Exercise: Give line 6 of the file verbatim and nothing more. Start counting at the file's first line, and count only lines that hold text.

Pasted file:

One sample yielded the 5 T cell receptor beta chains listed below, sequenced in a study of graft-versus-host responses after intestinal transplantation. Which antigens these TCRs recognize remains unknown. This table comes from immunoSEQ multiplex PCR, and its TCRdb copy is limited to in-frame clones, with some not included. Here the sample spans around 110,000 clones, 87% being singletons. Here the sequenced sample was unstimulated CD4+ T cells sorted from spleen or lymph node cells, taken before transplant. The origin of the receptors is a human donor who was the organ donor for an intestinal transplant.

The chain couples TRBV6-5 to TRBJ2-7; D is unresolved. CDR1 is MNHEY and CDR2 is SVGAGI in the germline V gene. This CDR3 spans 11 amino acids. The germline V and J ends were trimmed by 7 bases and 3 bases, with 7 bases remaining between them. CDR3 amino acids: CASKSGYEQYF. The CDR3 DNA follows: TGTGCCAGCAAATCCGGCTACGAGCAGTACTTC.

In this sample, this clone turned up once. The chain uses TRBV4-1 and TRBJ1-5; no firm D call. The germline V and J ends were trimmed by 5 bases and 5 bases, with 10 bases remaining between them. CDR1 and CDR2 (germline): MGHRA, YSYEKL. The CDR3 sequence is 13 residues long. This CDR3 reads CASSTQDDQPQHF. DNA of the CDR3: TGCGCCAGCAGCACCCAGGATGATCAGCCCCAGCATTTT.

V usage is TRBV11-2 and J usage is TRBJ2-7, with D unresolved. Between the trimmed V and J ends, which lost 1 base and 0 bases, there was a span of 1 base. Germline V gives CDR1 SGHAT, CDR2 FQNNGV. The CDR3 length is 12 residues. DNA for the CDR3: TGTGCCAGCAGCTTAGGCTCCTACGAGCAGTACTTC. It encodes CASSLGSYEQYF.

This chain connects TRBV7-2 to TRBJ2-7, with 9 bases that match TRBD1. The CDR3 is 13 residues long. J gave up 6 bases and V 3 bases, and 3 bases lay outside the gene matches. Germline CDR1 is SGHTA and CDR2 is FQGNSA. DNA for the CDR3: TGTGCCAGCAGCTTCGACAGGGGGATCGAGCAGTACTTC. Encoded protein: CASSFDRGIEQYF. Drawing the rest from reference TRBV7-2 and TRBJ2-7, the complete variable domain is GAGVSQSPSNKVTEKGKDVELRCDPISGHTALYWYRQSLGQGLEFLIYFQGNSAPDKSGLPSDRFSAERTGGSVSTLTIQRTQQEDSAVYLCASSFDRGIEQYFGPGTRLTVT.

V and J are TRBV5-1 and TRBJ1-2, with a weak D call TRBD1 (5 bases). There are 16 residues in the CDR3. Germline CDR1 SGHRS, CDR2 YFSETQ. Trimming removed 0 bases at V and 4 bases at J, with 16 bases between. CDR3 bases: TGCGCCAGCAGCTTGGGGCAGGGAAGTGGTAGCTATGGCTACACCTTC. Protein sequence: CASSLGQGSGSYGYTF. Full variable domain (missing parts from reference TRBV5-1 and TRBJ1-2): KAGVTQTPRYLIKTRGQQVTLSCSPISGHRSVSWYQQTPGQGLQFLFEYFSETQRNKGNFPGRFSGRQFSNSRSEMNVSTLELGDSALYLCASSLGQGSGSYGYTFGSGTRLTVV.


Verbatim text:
V and J are TRBV5-1 and TRBJ1-2, with a weak D call TRBD1 (5 bases). There are 16 residues in the CDR3. Germline CDR1 SGHRS, CDR2 YFSETQ. Trimming removed 0 bases at V and 4 bases at J, with 16 bases between. CDR3 bases: TGCGCCAGCAGCTTGGGGCAGGGAAGTGGTAGCTATGGCTACACCTTC. Protein sequence: CASSLGQGSGSYGYTF. Full variable domain (missing parts from reference TRBV5-1 and TRBJ1-2): KAGVTQTPRYLIKTRGQQVTLSCSPISGHRSVSWYQQTPGQGLQFLFEYFSETQRNKGNFPGRFSGRQFSNSRSEMNVSTLELGDSALYLCASSLGQGSGSYGYTFGSGTRLTVV.